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I want to use my Test class with boost::lexical_cast. I have overloaded operator<< and operator>> but It gives me runtime error.
Here is my code:

#include <iostream>
#include <boost/lexical_cast.hpp>
using namespace std;

class Test {
    int a, b;
    Test() { }
    Test(const Test &test) {
        a = test.a;
        b = test.b;
    ~Test() { }

    void print() {
        cout << "A = " << a << endl;
        cout << "B = " << b << endl;

    friend istream& operator>> (istream &input, Test &test) {
        input >> test.a >> test.b;
        return input;

    friend ostream& operator<< (ostream &output, const Test &test) {
        output << test.a << test.b;
        return output;

int main() {
    try {
        Test test = boost::lexical_cast<Test>("10 2");
    } catch(std::exception &e) {
        cout << e.what() << endl;
    return 0;


bad lexical cast: source type value could not be interpreted as target

Btw I'm using Visual Studio 2010 But I've tried Fedora 16 with g++ and got the same result!

share|improve this question
Interesting question, can't find the real answer so far. Looks like something is wrong with the stream: 1. because when it get into the stream operator, only a get updated, b is not. I added another string to check if the space was badly interpreted but even the string wasn't updated. 2. it throws when you get out of the operator , it checks something I don't understand then decide to throw. –  Klaim Apr 30 '12 at 12:01
You should probably use the defaulted versions of the default constructor, copy constructor and destructor, instead of defining them yourself: the compiler will generate them for you (and will do so more correctly in the case of you copy constructor (see this faq). –  Luc Touraille Apr 30 '12 at 12:08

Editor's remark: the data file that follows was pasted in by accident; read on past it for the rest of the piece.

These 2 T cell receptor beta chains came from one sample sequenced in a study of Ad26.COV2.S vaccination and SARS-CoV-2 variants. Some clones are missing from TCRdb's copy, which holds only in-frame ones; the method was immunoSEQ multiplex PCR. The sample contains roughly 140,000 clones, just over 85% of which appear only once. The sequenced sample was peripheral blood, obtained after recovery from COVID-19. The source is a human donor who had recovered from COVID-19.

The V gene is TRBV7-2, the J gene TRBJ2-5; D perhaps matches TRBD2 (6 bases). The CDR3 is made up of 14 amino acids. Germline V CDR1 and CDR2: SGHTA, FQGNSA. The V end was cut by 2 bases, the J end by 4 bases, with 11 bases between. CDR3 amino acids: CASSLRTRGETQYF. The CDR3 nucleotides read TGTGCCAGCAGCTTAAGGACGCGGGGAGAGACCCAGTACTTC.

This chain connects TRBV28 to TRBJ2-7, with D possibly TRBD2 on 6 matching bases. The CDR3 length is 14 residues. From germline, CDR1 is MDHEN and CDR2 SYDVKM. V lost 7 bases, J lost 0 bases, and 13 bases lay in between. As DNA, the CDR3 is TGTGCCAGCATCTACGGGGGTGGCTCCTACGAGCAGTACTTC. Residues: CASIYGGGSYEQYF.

1 Answer 1

up vote 6 down vote accepted

Your problem comes from the fact that boost::lexical_cast does not ignore whitespaces in the input (it unsets the skipws flag of the input stream).

The solution is to either set the flag yourself in your extraction operator, or just skip one character. Indeed, the extraction operator should mirror the insertion operator: since you explicitely put a space when outputting a Test instance, you should explicitely read the space when extracting an instance.

This thread discusses the subject, and the recommended solution is to do the following:

friend std::istream& operator>>(std::istream &input, Test &test)
    input >> test.a;
    if((input.flags() & std::ios_base::skipws) == 0)
        char whitespace;
        input >> whitespace;
    return input >> test.b;
share|improve this answer
+1: I just found it myself after 10 minutes of searching what the hell was happening... –  Klaim Apr 30 '12 at 12:11
It worked, Thanks! But why did they do this? I just found out boost::lexical_cast<int>(" 123") throws the same exception! –  Kia.celever Apr 30 '12 at 12:30
This question has been discussed at length on the Boost forums. This thread is quite interesting in this regard. –  Luc Touraille Apr 30 '12 at 12:45

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